Sometimes the most fascinating things become the centre of public shitstorms.  For example, recently, a British conservative got all worked up into a later over a BBC cartoon for kids that appears to show a Roman family as African, as in black.  Chances are, this character was based on Quintus Lollius Urbicus, the Roman Berber governor of the province of Britain from 139-42.  He was from what is now Algeria.  Mary Beard, Professor of Ancient Literature at Cambridge University and author of the Times Literary Supplement’s column/blog A Don’s Lifegot involved on the discussion on Twitter and noted the ethnic diversity of the Roman Empire in general, which is kind of obvious, given the geographic spread of said Empire.

And then, things got insane, as they do on Twitter.  Beard was attacked in the typical misogynist tones of social media. And then, NYU Professor of Risk Management, Nassim Nicholas Taleb, got involved and mocked Beard on Twitter.  Now Taleb is usually somewhat of a buffoon on Twitter, he seems to have fun with the platform. And there is nothing wrong with this.  But, he acted like a prat.

His response:

Then British journalist Nick Cohen got involved:

Ah, the fragility of the male ego.  But, here’s the thing, Beard did not go after his credentials.  She went after his knowledge-base and area of expertise.  Beard, of course, knows a thing or two about a thing or two about Rome.  Taleb, on the other hand, is a professor of risk management.  Apples and oranges.  But, male privilege means that one does not need to defer to greater expertise on the part of a female colleague.  This reminds me of the time that my wife, who was then writing a dissertation on Northern Ireland, was told by a male colleague that The Troubles were ended because of the Cranberries’ song, “Zombies,” as if the people of Northern Ireland, Catholic and Protestant, suddenly realized that they were the zombies!

But Taleb was just a bore.  He became the cover Twitter misogynists used to attack Beard, not for her ideas or commentary.  No.  They commented on her body, her age, and so on.  And they denigrated her academic qualifications.  Commentators continually referred to Prof. or Dr. Taleb and to Ms. Beard.

This, I hate to say, is par for the course in academia and the wider world.  I cannot count the number of times I have seen or heard this in action, where my female colleagues are disrespected in this manner.  One reported that her course evaluations talked more about her body than her teaching efficacy.  Another reported that her looks seemed more important to her students than her knowledge.  The now largely disused site RateMyProf initially only allowed hot tamales to indicate the hotness of a professor for women.  Eventually, it was applied to men as well.

Women have to work harder to gain the respect of students.  I see this almost everyday at work.  And, frankly, this is bullshit.

The thing is, we’re taught to believe that we live in a time of progress, that things are getting better.  They’re not.  The simple economic measurement women’s wages as a percentage of men’s for equal work has barely changed in the past 30 years.  And then there’s social media.  Remember #Gamergate?  That’s one egregious example.  Beard’s story is another. But it happens every single day.

I don’t think this is getting better.  I think it’s getting worse.  And the same is true, in many ways of racism, homophobia, and the like.  Social media allows people to hide behind anonymity to be bullies.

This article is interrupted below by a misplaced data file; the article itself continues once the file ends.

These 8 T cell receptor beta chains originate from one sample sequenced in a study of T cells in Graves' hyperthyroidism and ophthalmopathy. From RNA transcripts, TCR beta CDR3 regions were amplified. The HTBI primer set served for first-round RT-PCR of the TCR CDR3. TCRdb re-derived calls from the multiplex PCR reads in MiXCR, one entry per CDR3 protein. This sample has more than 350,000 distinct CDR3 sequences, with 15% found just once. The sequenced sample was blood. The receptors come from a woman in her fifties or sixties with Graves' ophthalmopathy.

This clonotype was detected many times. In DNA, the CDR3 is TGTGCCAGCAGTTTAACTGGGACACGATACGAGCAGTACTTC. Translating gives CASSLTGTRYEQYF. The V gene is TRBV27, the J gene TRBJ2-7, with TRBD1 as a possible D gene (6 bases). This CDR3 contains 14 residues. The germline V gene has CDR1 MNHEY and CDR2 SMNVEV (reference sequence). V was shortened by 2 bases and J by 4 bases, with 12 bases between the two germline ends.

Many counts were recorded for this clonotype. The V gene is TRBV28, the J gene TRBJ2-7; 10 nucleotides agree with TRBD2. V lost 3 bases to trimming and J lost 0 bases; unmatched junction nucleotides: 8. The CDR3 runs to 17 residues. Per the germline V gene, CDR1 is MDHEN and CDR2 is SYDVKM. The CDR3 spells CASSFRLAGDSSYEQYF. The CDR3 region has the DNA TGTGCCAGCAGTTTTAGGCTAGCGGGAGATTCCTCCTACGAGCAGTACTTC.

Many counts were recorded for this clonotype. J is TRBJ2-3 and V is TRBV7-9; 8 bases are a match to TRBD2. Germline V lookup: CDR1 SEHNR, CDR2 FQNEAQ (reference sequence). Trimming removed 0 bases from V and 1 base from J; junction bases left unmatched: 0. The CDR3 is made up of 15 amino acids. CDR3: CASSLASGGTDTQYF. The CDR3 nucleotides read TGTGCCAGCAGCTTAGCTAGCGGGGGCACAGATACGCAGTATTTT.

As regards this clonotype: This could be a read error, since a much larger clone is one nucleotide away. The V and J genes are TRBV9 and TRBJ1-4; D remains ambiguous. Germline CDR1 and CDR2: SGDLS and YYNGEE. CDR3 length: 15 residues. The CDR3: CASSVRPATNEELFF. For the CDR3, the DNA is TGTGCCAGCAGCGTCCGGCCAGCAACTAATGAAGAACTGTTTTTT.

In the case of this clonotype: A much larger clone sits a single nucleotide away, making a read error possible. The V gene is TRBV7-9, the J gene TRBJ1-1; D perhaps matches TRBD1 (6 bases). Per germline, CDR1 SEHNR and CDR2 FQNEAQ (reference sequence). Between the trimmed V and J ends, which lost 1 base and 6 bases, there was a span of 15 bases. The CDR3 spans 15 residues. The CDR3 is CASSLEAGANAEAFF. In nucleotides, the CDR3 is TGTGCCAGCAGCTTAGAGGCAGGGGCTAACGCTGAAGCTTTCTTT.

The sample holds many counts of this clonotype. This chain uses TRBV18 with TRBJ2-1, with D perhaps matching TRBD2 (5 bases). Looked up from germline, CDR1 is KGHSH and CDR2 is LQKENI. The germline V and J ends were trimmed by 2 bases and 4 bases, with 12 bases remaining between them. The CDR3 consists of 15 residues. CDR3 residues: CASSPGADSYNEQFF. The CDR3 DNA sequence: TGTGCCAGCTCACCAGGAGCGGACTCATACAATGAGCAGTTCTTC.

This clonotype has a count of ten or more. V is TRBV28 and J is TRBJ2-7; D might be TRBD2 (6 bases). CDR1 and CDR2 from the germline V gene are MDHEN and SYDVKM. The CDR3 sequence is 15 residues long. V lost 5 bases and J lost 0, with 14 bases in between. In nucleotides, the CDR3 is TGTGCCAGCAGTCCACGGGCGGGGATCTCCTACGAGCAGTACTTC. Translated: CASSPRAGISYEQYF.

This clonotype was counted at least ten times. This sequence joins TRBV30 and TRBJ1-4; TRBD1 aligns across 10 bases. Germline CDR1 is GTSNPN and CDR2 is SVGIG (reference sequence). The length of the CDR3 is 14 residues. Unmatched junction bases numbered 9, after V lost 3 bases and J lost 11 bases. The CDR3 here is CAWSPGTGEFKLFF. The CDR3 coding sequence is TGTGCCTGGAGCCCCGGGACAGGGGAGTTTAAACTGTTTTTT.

We need to be better.  This cannot keep happening.  We need to do a better job of educating people, so that they’re not bullies.  And the thing is, I’m not sure that many of the people who act like this online actually recognize their real-world actions.  As in, it’s easy to call someone names on a computer screen, not seeing the actual impact of it.  There are, essentially, no consequences for the abuser in this world.  Thus, education.  We need to convince people that there are consequences of their on-line actions, just as there are consequences for their real-world actions.

Maybe then we can live in a world where women, amongst others, aren’t attacked on-line for the simple fact of their gender (or race, orientation, etc.).

 

The Simple Fact of Racism

August 7, 2017 § Leave a comment

Last week, a Facebook friend posted this article, ostensibly about travelling while black.  Ijeoma Oluo is an African American woman, and she speaks eloquently about the fears African Americans can have travelling in the US, due to racism.  I thought immediately of John Lewis’ graphic novel, March.  In Book 1, he talks about a trip he took with his uncle in the 1950s from Alabama to Buffalo, NY.  In his recollection, his uncle carefully planned out their route and where they could stop, especially south of the Mason-Dixon line.  We have this belief that because segregation is long over, that the Civil Rights era was 50 years ago, that Barack Obama was elected president, race is no longer a factor in American life.

It’s easy for white people to think this, we are not confronted by the reality of race in America on a daily, continual basis. We do not face constant micro-aggressions, let alone macro-aggressions, based on our skin colour.  Most white people probably don’t even think about race in any real sense, as in it’s also not something we think about when we see someone of a different skin colour.  (Race, of course, is a social construct, it is not science).  But.  Racism persists.  Racism is all around us.  And Oluo reminds us of this.

And so back to Oluo.  She was nervous about going into a Crackle Barrel in a small town in a Red state.  As she notes, Crackle Barrel was once fined by the Justice Department for racist practices.  She posted on Twitter:

And, boy oh boy, did the responses come in.  In fact, you can go to Oluo’s Twitter page for a sampling of the racism.  Or read the article I linked to above.

But, back to the Facebook post of my friend.  The first comment lambasted Oluo for being ‘racist.’  I pointed out that she isn’t racist.  She may have, as she notes in the article I linked, used some bad humour to deal with her trepidation of heading into Cracker Barrel.  But this isn’t racist.  Nor, as I noted to him, would it be racist if he made a similar comment about heading into a black business. It’d just be stupid.